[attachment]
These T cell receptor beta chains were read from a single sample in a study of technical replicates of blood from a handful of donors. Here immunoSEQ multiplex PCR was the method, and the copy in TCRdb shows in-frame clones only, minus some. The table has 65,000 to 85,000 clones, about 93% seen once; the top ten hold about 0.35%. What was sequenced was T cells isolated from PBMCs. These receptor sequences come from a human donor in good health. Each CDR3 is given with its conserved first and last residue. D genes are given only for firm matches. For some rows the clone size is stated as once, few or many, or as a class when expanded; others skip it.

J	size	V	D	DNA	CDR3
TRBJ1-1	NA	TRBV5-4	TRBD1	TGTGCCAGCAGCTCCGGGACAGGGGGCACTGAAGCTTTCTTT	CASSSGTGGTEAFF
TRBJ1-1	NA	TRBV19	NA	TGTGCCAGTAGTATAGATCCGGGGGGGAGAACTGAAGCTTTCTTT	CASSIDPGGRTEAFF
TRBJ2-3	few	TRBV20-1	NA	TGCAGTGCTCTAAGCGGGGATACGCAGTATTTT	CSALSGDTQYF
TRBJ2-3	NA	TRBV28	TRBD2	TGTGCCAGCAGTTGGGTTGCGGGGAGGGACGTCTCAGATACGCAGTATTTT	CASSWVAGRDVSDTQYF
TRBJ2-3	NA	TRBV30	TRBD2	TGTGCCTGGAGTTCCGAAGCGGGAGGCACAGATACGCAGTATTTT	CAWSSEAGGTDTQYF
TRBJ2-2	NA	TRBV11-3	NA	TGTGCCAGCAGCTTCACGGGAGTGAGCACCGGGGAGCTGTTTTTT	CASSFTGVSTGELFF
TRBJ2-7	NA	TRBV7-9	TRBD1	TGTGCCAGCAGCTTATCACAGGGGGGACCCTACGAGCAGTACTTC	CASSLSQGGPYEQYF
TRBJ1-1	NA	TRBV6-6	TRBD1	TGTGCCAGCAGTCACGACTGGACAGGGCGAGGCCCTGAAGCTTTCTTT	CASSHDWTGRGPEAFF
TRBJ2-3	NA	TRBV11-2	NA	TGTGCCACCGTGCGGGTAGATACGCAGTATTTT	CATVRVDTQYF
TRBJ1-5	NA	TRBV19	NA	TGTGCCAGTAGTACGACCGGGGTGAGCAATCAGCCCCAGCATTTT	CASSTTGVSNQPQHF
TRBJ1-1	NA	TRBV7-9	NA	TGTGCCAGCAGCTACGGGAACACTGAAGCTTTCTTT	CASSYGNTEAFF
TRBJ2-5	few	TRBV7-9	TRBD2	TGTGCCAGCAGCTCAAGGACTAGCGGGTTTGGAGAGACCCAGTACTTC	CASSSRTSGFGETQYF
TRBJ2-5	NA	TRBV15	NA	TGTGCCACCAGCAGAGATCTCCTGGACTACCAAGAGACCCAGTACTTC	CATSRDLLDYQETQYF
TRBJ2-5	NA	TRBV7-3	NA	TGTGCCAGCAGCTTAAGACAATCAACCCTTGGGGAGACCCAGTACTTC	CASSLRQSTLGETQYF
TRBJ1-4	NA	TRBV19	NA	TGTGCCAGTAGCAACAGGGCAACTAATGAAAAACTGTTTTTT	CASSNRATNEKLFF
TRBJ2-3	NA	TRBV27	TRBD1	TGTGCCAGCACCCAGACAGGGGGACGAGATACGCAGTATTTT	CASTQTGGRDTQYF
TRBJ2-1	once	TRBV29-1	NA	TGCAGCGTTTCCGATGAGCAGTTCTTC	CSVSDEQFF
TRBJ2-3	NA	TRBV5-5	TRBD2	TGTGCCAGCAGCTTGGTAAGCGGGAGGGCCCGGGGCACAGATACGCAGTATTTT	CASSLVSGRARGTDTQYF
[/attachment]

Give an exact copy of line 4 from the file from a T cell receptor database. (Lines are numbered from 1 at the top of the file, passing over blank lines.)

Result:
TRBJ1-1	NA	TRBV19	NA	TGTGCCAGTAGTATAGATCCGGGGGGGAGAACTGAAGCTTTCTTT	CASSIDPGGRTEAFF